Based on this authority, the Court will not deny any proposed representative's motion for certification solely because their lack of knowledge about the case makes them unable to supervise their attorney. In complex securities fraud cases, the approach suggested by defendants would limit class representative status to sophisticated investors who also have strong knowledge of the securities laws, as only they could adequately supervise their attorneys. Yet, one purpose of class actions lawsuits is to allow individuals, whose damages claims are less than the costs of litigating the action individually, an opportunity to vindicate their rights in court while spreading the costs of pursuing the action across the class. See, e.g., Gulf Oil Co. v. Bernard, 452 U.S. 89, 99-100 n.11, 68 L. Ed. 2d 693, 101 S. Ct. 2193 (1981). In securities fraud cases, those with small damages claims will often be the smaller, less sophisticated investor. Therefore, limiting representative status to plaintiffs who could adequately supervise their counsel is counter to a fundamental goal of class action lawsuits. Once this is conceded, and therefore it is conceded that ability to supervise counsel should not be required of a class representative, at least for Rule 23(a)(4) adequate representative purposes, there is no reason to draw distinctions between proposed representatives with detailed knowledge and understanding of the case, from proposed representatives with moderate or limited knowledge.
A more appropriate consideration with respect to individual representatives is whether or not they have shown a willingness to pursue actively the litigation by participating in discovery and staying abreast of the litigation as it proceeds. Cf. Darvin, 610 F. Supp. 255, 257 (S.D.N.Y. 1985) (failure to comply with reasonable discovery requests is indication that individual is not suitable as a class representative). In this case there is no evidence before the Court that any of the proposed class representatives have been unwilling to actively participate in this litigation, and all representatives have a basic understanding of their claims in this case. Moreover, the Court has high regard for and confidence in both the lead class counsel and other counsel representing this class, and finds no evidence of antagonism between any of the proposed representatives. In short, the Court finds that the interests of the class are adequately represented, and therefore finds Rule 23(a)(4) is satisfied as to all proposed representatives.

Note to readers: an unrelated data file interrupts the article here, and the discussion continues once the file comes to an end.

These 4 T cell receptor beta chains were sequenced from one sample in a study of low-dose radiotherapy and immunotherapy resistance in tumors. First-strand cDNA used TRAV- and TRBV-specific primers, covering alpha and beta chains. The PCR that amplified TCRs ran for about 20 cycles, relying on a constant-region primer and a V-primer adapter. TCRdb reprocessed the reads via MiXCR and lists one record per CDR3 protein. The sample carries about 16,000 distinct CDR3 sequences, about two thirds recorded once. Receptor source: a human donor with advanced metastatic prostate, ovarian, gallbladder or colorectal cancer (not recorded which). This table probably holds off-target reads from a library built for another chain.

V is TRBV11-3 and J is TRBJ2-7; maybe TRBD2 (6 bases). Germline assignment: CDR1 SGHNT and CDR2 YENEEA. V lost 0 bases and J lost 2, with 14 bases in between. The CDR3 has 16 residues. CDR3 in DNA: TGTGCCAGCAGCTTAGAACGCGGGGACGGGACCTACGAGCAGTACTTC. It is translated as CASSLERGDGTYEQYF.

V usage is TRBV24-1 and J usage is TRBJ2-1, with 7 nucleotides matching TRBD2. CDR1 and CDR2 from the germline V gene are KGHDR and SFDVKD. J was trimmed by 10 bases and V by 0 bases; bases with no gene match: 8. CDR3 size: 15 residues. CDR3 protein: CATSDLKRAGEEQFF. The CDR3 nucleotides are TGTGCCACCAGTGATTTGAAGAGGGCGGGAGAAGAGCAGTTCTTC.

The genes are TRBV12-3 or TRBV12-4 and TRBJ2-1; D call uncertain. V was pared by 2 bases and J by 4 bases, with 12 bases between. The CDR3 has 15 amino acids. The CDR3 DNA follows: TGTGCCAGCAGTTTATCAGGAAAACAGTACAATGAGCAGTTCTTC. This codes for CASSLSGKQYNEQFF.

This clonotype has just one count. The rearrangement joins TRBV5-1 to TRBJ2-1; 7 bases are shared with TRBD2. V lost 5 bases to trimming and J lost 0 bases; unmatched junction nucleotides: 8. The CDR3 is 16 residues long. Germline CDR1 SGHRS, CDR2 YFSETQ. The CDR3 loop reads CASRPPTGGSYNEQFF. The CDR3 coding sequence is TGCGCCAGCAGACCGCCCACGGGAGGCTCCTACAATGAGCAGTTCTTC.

Beyond challenging all plaintiffs on Rule 23(a)(4) grounds, defendants also challenge certification of four of the proposed representative plaintiffs by asserting that their claims are not typical of the rest of the class, and are therefore subject to unique defenses. The typicality requirement of Rule 23(a)(3) "is satisfied when each class member's claim arises from the same course of events, and each class member makes a similar legal argument to prove the defendant's liability." In re Drexel Burnham Lambert Group, Inc., 960 F.2d 285, 291 (2d Cir. 1992). Moreover, the mere presence of questions unique to the class representatives will not bar class certification. See Gary Plastic, 903 F.2d at 180. Only if these questions subject the class representative "to unique defenses which threaten to become the focus of the litigation," id., is denial of certification appropriate.
Based upon the proof necessary to sustain claims pursuant to §§ 11 and 12(2), and based upon the alleged material omissions remaining in this case, the Court finds that plaintiffs' Bruce Stauderman, Joseph Gualdoni, John McCullough and John Steven McCullough should not be denied representative status because unique defenses particular to each of these individuals do not threaten to become the focus of the litigation. The evidence presented by defendants show that these plaintiffs had a greater understanding of the characteristics of the securities of the Fund, including in some cases pre-investment knowledge that there would be some volatility in principle. However, when one considers the liability requirements for § 11 and 12(2) claims, as discussed in Part I of this Order, it is clear that this knowledge by these defendants will not create defenses unique that threaten to become the focus of this litigation. Based on the evidence presently before the Court,
there is no indication that any of these defendants had knowledge prior to investing of the remaining alleged omissions in this case. Thus, this defense, offered by the language of §§ 11 and 12(2), appears unavailable in this case. The Court finds the Rule 23(a)(3) typicality requirement satisfied in this case.
Addressing the final issue relevant to class certification, because the Court also finds that the requirements of Rule 23(b)(3) have been met in this case, the Court grants plaintiffs' motion for certification. Rule 23(b)(3) states:
An action may be maintained as a class action if the prerequisites of subdivisions (a) are satisfied, and in addition: